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Adult social care - individuals and carers web forum

Levelling Up, Housing and Communities Committee

  • What works and what doesn't work about the current system?
  • Have you seen services in your area change?
  • How could services be improved?
  • As a carer, what do you think are the challenges facing the sector?
  • As a carer, are you getting the support you need, financially and in terms of your health and well-being?

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83 Contributions (since 11 August 2016)
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Total results 83 (page 2 of 9)

Betty L

29 August 2016 at 14:49

As a carer, over the years, I have suffered serious sleep deprivation, through being disturbed many times in the night over many years. This lead to stress and health issues. It should be a carer’s right to get 8 hours sleep a night. In any other job this would be a given.

Betty L

29 August 2016 at 14:47

Direct payments work well for us, but take a lot of time and effort to run, in terms of recruitment, training, payroll, pensions etc., not to mention complying with employment law in terms of equality of opportunity, disciplinary, sickness, maternity leave etc. In 3 years we have had all of those. However, I consider that we have a good team of care workers. Keeping them is another matter, they have tremendous responsibility, it is a skilled job, but their pay is barely above the minimum wage. Better pay for care workers is a must. Compared to using an agency, in my experience employing directly, using Direct Payments, gives a better standard of care and is cheaper for the local authority. I have found many social workers want to do a good job, but often their hands are tied through lack of funding. They write a care plan which then goes to panel for the funding to be agreed. What do the panel know? They have never met the person. We have seen services change in our area as local authorities are forced to look for cost savings because of reduced funding from central government. Independent Living Fund funding was stopped in June 2015, it took until July 2016 before the local authority made up the difference and it was not back dated. Earlier in the year this particular local authority held a consultation on a proposal that for anyone with a care package of over £500 per week, they would look at putting that person into a care institution, regardless of age. This was to save money and no mention was made of the wishes of the person involved. Where does “Care in the community” feature in this proposal? Services could be improved if more support was given to help those on direct payments. If this was easier more people would be inclined to go down this path. At one time the local authority funded a support charity to do just this, but their funding was stopped. The charity had a list of care workers looking for jobs, would follow up references and do Disclosure and Barring Service checks. All this information was available ahead of interview, which made the process much quicker. When someone resigns, a month is not very long to recruit a new member of staff. The major challenges facing the sector is lack of funding, and there needs to be more joined up thinking between health and social care. If someone is kept out of hospital through good care in their own home, it is assumed that they have no health needs. The distinction between “Continuing Health Care” and “Social Care” needs to be abolished and the two brought under one umbrella, but properly funded. Care agencies provide poorly trained staff and fail to give consistency of workers, so they cannot provide the standard of care required. CQC do an appalling job; I have known an agency, that we were using at the time, to get a glowing report from CQC, whereas I would not recommend them as they failed in terms of consistency and training. CQC only do a paper check and never actually observe a care worker doing their job. They may have done the required hours of training, but there was no check that they were competent. Care worker qualifications need a major overhaul. It seems it is all course work. They can look up the answers on their mobile phones and fill in the questionnaire. There is no check that they remember what they have just read. There is no practical assessment or written exam. I would suggest both are needed. [edited to remove abbreviations]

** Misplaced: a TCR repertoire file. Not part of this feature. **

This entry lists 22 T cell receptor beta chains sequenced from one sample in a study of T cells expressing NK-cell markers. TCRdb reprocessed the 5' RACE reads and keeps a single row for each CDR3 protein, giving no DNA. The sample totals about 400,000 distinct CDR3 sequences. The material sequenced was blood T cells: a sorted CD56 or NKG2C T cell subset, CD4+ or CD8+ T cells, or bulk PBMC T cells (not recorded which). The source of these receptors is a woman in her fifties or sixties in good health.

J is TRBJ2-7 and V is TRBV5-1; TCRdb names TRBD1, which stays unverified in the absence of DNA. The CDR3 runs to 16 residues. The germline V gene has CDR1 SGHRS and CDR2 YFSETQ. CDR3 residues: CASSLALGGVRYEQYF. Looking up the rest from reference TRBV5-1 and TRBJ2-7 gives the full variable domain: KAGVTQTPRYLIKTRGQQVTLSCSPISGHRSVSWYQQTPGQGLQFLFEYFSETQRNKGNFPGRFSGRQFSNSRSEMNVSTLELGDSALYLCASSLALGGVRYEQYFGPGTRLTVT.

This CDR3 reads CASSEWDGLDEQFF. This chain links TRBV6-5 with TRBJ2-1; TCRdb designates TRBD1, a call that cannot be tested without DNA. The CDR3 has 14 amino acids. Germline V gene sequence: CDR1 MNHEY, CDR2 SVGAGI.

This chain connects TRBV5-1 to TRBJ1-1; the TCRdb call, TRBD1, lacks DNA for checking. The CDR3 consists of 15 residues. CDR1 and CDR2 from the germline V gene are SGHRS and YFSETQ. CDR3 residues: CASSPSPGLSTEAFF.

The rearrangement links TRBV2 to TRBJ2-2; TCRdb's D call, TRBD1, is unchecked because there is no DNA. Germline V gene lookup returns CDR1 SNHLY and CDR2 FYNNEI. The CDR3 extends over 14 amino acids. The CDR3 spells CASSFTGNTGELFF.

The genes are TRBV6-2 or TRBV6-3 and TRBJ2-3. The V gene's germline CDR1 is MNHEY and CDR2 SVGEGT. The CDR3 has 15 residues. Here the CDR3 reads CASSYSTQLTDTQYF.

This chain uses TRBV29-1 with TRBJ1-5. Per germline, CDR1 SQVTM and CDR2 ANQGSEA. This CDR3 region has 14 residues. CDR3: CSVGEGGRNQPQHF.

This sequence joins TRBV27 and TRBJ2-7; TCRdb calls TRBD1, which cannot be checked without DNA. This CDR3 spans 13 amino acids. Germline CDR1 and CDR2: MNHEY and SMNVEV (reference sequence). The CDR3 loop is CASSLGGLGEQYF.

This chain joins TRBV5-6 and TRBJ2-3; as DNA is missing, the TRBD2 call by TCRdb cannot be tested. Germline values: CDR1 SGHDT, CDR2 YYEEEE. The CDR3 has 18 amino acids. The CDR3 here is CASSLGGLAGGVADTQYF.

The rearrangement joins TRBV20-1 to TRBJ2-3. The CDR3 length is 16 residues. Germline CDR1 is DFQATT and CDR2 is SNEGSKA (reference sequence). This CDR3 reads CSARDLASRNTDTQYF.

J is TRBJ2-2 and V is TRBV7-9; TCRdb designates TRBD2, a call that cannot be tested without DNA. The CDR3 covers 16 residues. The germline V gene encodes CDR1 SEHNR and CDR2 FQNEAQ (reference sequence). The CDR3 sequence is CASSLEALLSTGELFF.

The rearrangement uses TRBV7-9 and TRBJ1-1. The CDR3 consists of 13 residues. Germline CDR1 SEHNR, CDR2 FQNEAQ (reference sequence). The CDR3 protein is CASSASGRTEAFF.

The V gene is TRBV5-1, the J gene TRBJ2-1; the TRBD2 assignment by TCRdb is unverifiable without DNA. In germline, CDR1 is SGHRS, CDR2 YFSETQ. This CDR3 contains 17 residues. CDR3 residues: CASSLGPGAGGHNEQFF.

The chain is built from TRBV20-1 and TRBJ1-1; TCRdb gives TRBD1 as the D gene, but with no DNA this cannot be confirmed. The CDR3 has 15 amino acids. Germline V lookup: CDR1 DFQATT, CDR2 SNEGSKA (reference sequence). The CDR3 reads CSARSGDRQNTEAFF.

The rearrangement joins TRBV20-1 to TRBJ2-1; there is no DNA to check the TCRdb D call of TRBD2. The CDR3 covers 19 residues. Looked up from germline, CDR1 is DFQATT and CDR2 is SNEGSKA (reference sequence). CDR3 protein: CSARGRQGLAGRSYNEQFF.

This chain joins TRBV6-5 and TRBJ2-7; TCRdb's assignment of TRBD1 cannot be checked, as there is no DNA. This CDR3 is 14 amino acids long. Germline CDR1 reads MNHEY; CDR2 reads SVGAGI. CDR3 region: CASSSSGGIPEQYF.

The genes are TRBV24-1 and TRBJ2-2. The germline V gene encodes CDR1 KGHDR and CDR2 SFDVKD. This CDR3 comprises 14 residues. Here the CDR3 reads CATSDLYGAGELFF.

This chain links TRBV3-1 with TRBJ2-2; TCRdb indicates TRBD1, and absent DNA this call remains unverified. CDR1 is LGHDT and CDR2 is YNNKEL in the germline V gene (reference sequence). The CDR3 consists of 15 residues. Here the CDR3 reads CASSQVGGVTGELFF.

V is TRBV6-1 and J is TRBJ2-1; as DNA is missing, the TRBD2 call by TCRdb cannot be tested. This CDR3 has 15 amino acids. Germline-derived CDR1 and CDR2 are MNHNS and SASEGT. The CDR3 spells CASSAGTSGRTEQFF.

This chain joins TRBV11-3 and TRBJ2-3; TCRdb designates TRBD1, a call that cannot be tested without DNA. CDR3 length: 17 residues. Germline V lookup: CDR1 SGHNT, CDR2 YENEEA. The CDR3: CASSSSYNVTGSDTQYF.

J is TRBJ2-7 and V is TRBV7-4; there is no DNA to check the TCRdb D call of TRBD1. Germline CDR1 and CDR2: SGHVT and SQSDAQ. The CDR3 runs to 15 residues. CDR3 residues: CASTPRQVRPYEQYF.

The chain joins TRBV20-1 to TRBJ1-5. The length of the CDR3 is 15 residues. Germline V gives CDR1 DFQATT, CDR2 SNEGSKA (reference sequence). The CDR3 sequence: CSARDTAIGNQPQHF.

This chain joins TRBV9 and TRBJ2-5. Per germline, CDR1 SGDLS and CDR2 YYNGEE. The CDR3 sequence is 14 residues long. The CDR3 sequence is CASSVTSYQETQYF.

David Turner-Smith

29 August 2016 at 13:16

I am a Personal Budget holder I have had persistent problems with my local authority providing funding to the agreed Personal Budget level. This has meant on several occasions I have been unable to pay for my care when it becomes due which is stressful and has had an effect on both my care and health. The personal budget system works well when running smoothly but the moment a problem occurs I have found the system falls apart rapidly. My main PA got ill and went long term sick and ultimately was dismissed 18 months later on Ill Health grounds. The Personal Budget system failed to cope either the funding or employment processes of this issue. It led to a severe decline in my health meaning extra care was required. I have been unable to recruit Personal Assistants as I was unable to offer permanent contracts a problem which still persists after 30 months. My Local authority has not confirmed my new Budget Level despite it been in place for 8 months now. The impact of a recruitment ban has meant I have been unable to utilise my budget correctly. The council insists on retaining control by repeatedly reviewing my care and not authorising my budget on a basis of more than a few weeks. This is causing undue stress. In the last 18 months I have employed 12 different PAs as I cannot retain staff. I have so much employer burden placed on me that it has become unwieldy for someone who is mainly bedbound. It is now very difficult to get Personal Assistants at all and my care has been in constant crisis for nearly 12 months.

J Woolfenden

29 August 2016 at 12:55